Tribunal of Commissioners 25 November 2005
Case Nos CDLA/2879/2004 and CDLA/2899/2004
“The Court of Appeal upheld the Commissioner’s decision that that was a question of fact for the tribunal. Given the way the case was argued before the Court, their decision is unsurprising. What does not appear to have been argued is that the claimant’s inability to walk more than a few yards, which he could manage with two sticks, was necessarily a reflection of his physical condition and that the question whether the underlying cause was hysteria or not was immaterial. It may be that the evidence that had been before the tribunal did not allow such an argument to be advanced and that there was, for instance, evidence of a more complicated psychiatric background.”
95.However, we consider that this is to ignore the reality of what was in issue in the Court of Appeal in Harrison. The appeal tribunal found that the claimant was unable to walk more than two yards, with the aid of two sticks. Whilst it is true that the reports do not expressly indicate what precisely then stopped the claimant from walking further, the overwhelming implication is that he was complaining of physical symptoms such as pain which prevented him doing so. It was not a case where he simply would not walk owing to fear of the possible consequences, because it is clear from the findings that, with the aid of two sticks and with a bizarre gait, he was able to walk about two yards. In finding, as it did, that the claimant was unable to walk further, the appeal tribunal can only have been finding that he genuinely suffered physical symptoms, but that “the restriction in the claimant’s ability to walk is not due to a physical cause but is hysterical in origin.”
96.It is against that background that the summary by O’Connor LJ of the argument put by Mr Herbert on behalf of the claimant (set out in paragraph 91 above) must be viewed. The argument in substance appears clearly to have been that the physical symptoms which prevented the claimant walking were sufficient to qualify as physical disablement, regardless of the underlying cause. In stating, in the next paragraph of his judgment, that:
“… the inability to walk is not itself the physical disablement. There must be some physical disablement such that he is unable to walk…”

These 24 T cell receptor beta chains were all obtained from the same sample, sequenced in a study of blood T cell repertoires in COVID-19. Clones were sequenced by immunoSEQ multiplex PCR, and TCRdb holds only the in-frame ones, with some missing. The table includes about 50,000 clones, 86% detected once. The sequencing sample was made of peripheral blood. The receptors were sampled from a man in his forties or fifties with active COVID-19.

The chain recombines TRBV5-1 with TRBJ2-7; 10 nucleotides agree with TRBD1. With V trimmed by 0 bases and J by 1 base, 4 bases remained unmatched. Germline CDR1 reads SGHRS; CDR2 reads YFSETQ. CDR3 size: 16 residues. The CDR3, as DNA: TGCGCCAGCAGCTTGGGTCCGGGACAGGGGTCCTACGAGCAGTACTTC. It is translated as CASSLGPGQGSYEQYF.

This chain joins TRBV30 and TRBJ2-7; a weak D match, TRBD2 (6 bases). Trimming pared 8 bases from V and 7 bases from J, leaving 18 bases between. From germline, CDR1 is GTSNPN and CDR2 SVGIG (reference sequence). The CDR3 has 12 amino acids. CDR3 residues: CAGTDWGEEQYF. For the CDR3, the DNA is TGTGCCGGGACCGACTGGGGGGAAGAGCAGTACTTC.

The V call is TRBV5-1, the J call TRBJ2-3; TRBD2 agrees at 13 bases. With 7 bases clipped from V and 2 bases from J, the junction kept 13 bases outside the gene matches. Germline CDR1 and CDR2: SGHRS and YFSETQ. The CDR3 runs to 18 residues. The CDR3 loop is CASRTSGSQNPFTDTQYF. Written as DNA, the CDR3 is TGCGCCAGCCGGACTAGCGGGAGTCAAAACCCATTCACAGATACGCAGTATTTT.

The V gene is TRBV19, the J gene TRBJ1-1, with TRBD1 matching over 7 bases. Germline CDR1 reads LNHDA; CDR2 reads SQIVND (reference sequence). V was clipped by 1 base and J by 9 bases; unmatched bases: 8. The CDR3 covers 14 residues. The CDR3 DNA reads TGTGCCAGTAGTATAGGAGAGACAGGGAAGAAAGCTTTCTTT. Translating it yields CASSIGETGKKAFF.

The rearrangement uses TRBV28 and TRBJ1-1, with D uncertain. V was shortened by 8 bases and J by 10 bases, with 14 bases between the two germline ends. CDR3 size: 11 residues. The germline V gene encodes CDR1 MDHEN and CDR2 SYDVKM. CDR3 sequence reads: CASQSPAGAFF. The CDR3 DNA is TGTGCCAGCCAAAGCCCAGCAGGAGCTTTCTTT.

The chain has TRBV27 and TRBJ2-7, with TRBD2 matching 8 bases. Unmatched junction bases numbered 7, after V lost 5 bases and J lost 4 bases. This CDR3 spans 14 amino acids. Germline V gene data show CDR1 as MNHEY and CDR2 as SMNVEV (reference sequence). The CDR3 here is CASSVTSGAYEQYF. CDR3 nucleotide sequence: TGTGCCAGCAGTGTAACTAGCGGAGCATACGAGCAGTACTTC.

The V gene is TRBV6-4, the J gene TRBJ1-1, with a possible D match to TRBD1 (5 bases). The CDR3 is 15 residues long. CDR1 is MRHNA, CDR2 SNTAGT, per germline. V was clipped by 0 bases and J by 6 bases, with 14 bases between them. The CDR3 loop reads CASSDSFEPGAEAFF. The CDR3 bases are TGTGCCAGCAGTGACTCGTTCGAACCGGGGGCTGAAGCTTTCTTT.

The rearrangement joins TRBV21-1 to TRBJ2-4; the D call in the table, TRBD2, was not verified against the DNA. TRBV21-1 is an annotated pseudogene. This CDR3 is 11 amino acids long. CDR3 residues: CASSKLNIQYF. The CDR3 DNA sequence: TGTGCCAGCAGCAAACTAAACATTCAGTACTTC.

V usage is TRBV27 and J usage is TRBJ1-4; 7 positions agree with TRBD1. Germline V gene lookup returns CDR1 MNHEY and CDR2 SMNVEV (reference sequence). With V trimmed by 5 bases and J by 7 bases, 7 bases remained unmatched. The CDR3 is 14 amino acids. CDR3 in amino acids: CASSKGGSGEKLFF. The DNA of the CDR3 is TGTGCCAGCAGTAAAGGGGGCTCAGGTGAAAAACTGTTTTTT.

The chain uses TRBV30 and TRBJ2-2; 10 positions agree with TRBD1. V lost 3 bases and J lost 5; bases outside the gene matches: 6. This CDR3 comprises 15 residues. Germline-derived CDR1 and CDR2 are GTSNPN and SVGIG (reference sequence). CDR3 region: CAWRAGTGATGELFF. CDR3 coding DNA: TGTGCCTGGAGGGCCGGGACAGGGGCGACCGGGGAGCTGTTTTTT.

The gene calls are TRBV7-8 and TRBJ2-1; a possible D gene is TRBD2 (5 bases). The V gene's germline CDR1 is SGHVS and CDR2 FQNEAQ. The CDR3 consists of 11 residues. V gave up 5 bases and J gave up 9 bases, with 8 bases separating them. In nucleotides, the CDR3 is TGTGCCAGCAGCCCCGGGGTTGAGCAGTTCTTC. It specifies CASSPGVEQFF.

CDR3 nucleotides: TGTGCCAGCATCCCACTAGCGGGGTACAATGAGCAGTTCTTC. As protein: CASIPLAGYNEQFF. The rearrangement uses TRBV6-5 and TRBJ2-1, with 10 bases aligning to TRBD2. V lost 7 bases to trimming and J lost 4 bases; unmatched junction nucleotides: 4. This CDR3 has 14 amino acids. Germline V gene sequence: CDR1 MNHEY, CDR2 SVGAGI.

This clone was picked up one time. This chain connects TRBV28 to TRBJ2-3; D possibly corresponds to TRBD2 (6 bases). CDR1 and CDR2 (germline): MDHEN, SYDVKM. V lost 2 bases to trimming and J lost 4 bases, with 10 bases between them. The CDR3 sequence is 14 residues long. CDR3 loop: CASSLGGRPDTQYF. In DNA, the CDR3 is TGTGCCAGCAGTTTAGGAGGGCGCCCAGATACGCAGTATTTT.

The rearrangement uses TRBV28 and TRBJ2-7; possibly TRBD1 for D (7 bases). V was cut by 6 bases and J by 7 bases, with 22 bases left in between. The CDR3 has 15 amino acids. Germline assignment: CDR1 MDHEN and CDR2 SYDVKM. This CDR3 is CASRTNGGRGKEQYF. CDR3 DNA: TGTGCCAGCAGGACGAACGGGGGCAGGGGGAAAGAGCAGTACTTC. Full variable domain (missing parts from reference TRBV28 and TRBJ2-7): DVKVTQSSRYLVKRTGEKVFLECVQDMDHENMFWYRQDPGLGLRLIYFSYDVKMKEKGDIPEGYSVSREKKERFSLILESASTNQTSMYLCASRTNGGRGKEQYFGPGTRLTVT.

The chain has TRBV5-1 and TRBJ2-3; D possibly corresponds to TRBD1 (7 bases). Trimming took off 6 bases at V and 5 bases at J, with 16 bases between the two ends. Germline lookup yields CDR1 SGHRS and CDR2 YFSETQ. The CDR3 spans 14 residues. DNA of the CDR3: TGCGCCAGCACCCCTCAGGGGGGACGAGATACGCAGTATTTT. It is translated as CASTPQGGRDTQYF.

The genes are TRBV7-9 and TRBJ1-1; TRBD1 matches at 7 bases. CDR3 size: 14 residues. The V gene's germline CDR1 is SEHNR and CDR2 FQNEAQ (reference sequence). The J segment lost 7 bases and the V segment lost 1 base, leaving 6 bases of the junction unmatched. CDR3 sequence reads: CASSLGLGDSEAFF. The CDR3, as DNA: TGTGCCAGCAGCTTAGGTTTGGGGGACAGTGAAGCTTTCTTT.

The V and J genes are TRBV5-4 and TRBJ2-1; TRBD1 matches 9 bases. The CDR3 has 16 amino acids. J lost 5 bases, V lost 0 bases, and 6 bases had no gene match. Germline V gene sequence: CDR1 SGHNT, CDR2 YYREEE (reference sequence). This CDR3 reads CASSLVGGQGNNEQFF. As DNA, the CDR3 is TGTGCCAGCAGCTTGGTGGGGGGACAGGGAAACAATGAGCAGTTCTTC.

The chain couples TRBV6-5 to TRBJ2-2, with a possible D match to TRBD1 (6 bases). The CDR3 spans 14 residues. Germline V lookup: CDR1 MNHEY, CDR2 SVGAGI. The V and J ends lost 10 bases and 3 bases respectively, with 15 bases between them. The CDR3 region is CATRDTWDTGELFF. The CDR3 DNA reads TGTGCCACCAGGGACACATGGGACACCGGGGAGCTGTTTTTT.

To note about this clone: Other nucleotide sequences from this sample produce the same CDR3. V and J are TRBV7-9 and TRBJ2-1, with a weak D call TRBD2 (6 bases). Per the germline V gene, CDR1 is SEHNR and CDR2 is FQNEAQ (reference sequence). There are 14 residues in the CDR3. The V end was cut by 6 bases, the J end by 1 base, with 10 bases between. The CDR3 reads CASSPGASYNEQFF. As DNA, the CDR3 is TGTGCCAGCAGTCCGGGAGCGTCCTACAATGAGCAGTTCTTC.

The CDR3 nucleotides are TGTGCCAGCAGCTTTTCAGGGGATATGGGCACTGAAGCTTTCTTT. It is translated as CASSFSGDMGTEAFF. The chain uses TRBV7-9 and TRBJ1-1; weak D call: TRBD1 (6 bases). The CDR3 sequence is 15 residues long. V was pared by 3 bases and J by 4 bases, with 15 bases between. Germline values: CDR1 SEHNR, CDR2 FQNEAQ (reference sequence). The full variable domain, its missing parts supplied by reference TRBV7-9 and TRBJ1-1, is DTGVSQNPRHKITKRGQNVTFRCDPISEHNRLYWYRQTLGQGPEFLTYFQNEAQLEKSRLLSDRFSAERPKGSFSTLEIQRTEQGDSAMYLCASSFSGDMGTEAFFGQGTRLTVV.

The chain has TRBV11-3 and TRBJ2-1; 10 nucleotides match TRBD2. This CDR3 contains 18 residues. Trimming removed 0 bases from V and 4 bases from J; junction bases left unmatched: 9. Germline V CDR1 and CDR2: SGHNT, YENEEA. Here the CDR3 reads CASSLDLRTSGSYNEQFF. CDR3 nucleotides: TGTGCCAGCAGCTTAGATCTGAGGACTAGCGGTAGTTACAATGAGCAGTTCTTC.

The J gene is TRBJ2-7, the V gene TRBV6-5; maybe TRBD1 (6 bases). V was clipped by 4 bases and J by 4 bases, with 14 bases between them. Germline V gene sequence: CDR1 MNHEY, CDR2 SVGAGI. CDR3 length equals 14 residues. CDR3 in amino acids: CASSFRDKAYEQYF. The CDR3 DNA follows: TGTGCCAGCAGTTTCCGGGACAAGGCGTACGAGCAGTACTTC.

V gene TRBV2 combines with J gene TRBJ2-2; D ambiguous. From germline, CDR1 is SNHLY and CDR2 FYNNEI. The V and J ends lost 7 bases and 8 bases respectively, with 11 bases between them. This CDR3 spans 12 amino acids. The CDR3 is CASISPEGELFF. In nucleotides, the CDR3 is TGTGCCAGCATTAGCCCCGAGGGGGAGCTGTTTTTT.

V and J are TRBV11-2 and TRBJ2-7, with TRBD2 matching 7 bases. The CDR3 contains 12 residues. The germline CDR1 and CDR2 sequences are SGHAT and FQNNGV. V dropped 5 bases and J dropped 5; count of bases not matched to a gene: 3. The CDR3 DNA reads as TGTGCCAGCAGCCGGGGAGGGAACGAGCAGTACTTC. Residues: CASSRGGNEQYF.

O’Connor LJ was in our judgment expressly rejecting that argument and holding that it was necessary to look at whether the underlying cause of the physical symptoms was mental or physical. That is the whole tenor of the Court of Appeal judgments. We therefore reject Mr Kolinsky’s first submission.
97.Second, Mr Kolinsky submitted that in any event O’Connor LJ (and therefore also Lloyd LJ, who agreed) did not base his decision on the proposition that it is necessary that the underlying cause of the claimant’s inability to walk be a physical disorder of some kind. In his submission that appears from the fact that O’Connor LJ expressly approved the approach taken by Mr Commissioner Monroe, which was simply that, the medical appeal tribunal having found as a fact that the claimant’s hysteria was not a manifestation of his physical condition as a whole, the Commissioner could not disturb their decision. He relies particularly on Mr Commissioner Monroe’s statement that “this does not mean that in every case of hysteria the medical authorities are bound to hold that a claimant’s hysteria is not a manifestation of his physical condition as a whole; but it does mean that if they do so find it will be impossible to disturb their decision on the ground that they ought to have found it to be a manifestation of the claimant’s physical condition.” Mr Kolinsky submits that that approach, expressly approved by O’Connor LJ, leaves it open for the fact finder to find that, although the disabling condition may be mental in origin, its physical manifestations mean that the claimant’s physical condition as a whole is such that he is unable or virtually unable